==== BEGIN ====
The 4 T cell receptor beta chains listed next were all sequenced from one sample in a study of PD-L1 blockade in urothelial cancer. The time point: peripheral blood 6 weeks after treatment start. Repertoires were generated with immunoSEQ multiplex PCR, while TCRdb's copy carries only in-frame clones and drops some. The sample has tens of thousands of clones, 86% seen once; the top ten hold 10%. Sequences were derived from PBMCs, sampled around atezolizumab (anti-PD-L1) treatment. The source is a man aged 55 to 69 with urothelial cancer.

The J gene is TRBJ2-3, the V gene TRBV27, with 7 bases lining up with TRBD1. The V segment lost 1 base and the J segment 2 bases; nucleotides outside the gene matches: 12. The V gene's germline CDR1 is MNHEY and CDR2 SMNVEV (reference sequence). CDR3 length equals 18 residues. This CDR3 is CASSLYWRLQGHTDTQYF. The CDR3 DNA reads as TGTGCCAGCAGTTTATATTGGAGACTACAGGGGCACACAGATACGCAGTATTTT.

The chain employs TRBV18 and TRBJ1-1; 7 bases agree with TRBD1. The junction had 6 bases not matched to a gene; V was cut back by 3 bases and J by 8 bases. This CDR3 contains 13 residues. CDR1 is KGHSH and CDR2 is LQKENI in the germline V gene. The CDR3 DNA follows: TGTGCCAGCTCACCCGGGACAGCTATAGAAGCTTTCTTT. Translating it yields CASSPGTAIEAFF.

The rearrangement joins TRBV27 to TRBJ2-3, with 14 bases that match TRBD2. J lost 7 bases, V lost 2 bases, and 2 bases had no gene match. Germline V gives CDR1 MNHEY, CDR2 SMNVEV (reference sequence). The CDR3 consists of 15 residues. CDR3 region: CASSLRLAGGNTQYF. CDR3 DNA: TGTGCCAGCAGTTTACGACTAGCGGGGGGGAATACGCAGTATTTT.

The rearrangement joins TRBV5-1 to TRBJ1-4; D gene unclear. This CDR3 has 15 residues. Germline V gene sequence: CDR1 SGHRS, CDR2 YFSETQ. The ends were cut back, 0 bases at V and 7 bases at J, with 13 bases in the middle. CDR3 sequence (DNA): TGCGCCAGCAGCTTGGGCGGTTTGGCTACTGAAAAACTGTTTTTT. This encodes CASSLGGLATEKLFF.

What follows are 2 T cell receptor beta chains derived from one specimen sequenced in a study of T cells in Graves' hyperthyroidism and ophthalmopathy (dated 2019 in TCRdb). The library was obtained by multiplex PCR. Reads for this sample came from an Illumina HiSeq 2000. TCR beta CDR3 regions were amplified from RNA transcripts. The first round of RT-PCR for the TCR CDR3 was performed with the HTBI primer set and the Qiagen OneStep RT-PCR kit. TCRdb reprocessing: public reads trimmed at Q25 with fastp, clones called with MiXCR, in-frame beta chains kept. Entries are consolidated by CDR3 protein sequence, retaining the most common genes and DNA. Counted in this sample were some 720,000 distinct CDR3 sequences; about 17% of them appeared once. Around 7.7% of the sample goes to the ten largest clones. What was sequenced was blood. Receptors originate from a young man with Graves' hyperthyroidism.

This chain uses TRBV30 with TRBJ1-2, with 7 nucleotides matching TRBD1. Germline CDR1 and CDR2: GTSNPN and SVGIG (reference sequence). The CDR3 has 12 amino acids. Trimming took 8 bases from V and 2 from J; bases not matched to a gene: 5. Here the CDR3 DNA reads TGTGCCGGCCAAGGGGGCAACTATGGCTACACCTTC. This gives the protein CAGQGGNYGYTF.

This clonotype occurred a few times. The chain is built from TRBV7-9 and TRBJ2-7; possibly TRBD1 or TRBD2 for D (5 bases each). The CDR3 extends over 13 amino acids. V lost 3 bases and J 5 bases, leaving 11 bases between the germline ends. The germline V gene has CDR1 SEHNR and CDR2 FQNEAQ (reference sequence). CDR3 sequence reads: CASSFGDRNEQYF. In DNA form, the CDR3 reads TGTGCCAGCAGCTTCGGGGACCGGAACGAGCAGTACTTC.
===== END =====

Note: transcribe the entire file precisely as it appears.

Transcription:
The 4 T cell receptor beta chains listed next were all sequenced from one sample in a study of PD-L1 blockade in urothelial cancer. The time point: peripheral blood 6 weeks after treatment start. Repertoires were generated with immunoSEQ multiplex PCR, while TCRdb's copy carries only in-frame clones and drops some. The sample has tens of thousands of clones, 86% seen once; the top ten hold 10%. Sequences were derived from PBMCs, sampled around atezolizumab (anti-PD-L1) treatment. The source is a man aged 55 to 69 with urothelial cancer.

The J gene is TRBJ2-3, the V gene TRBV27, with 7 bases lining up with TRBD1. The V segment lost 1 base and the J segment 2 bases; nucleotides outside the gene matches: 12. The V gene's germline CDR1 is MNHEY and CDR2 SMNVEV (reference sequence). CDR3 length equals 18 residues. This CDR3 is CASSLYWRLQGHTDTQYF. The CDR3 DNA reads as TGTGCCAGCAGTTTATATTGGAGACTACAGGGGCACACAGATACGCAGTATTTT.

The chain employs TRBV18 and TRBJ1-1; 7 bases agree with TRBD1. The junction had 6 bases not matched to a gene; V was cut back by 3 bases and J by 8 bases. This CDR3 contains 13 residues. CDR1 is KGHSH and CDR2 is LQKENI in the germline V gene. The CDR3 DNA follows: TGTGCCAGCTCACCCGGGACAGCTATAGAAGCTTTCTTT. Translating it yields CASSPGTAIEAFF.

The rearrangement joins TRBV27 to TRBJ2-3, with 14 bases that match TRBD2. J lost 7 bases, V lost 2 bases, and 2 bases had no gene match. Germline V gives CDR1 MNHEY, CDR2 SMNVEV (reference sequence). The CDR3 consists of 15 residues. CDR3 region: CASSLRLAGGNTQYF. CDR3 DNA: TGTGCCAGCAGTTTACGACTAGCGGGGGGGAATACGCAGTATTTT.

The rearrangement joins TRBV5-1 to TRBJ1-4; D gene unclear. This CDR3 has 15 residues. Germline V gene sequence: CDR1 SGHRS, CDR2 YFSETQ. The ends were cut back, 0 bases at V and 7 bases at J, with 13 bases in the middle. CDR3 sequence (DNA): TGCGCCAGCAGCTTGGGCGGTTTGGCTACTGAAAAACTGTTTTTT. This encodes CASSLGGLATEKLFF.

What follows are 2 T cell receptor beta chains derived from one specimen sequenced in a study of T cells in Graves' hyperthyroidism and ophthalmopathy (dated 2019 in TCRdb). The library was obtained by multiplex PCR. Reads for this sample came from an Illumina HiSeq 2000. TCR beta CDR3 regions were amplified from RNA transcripts. The first round of RT-PCR for the TCR CDR3 was performed with the HTBI primer set and the Qiagen OneStep RT-PCR kit. TCRdb reprocessing: public reads trimmed at Q25 with fastp, clones called with MiXCR, in-frame beta chains kept. Entries are consolidated by CDR3 protein sequence, retaining the most common genes and DNA. Counted in this sample were some 720,000 distinct CDR3 sequences; about 17% of them appeared once. Around 7.7% of the sample goes to the ten largest clones. What was sequenced was blood. Receptors originate from a young man with Graves' hyperthyroidism.

This chain uses TRBV30 with TRBJ1-2, with 7 nucleotides matching TRBD1. Germline CDR1 and CDR2: GTSNPN and SVGIG (reference sequence). The CDR3 has 12 amino acids. Trimming took 8 bases from V and 2 from J; bases not matched to a gene: 5. Here the CDR3 DNA reads TGTGCCGGCCAAGGGGGCAACTATGGCTACACCTTC. This gives the protein CAGQGGNYGYTF.

This clonotype occurred a few times. The chain is built from TRBV7-9 and TRBJ2-7; possibly TRBD1 or TRBD2 for D (5 bases each). The CDR3 extends over 13 amino acids. V lost 3 bases and J 5 bases, leaving 11 bases between the germline ends. The germline V gene has CDR1 SEHNR and CDR2 FQNEAQ (reference sequence). CDR3 sequence reads: CASSFGDRNEQYF. In DNA form, the CDR3 reads TGTGCCAGCAGCTTCGGGGACCGGAACGAGCAGTACTTC.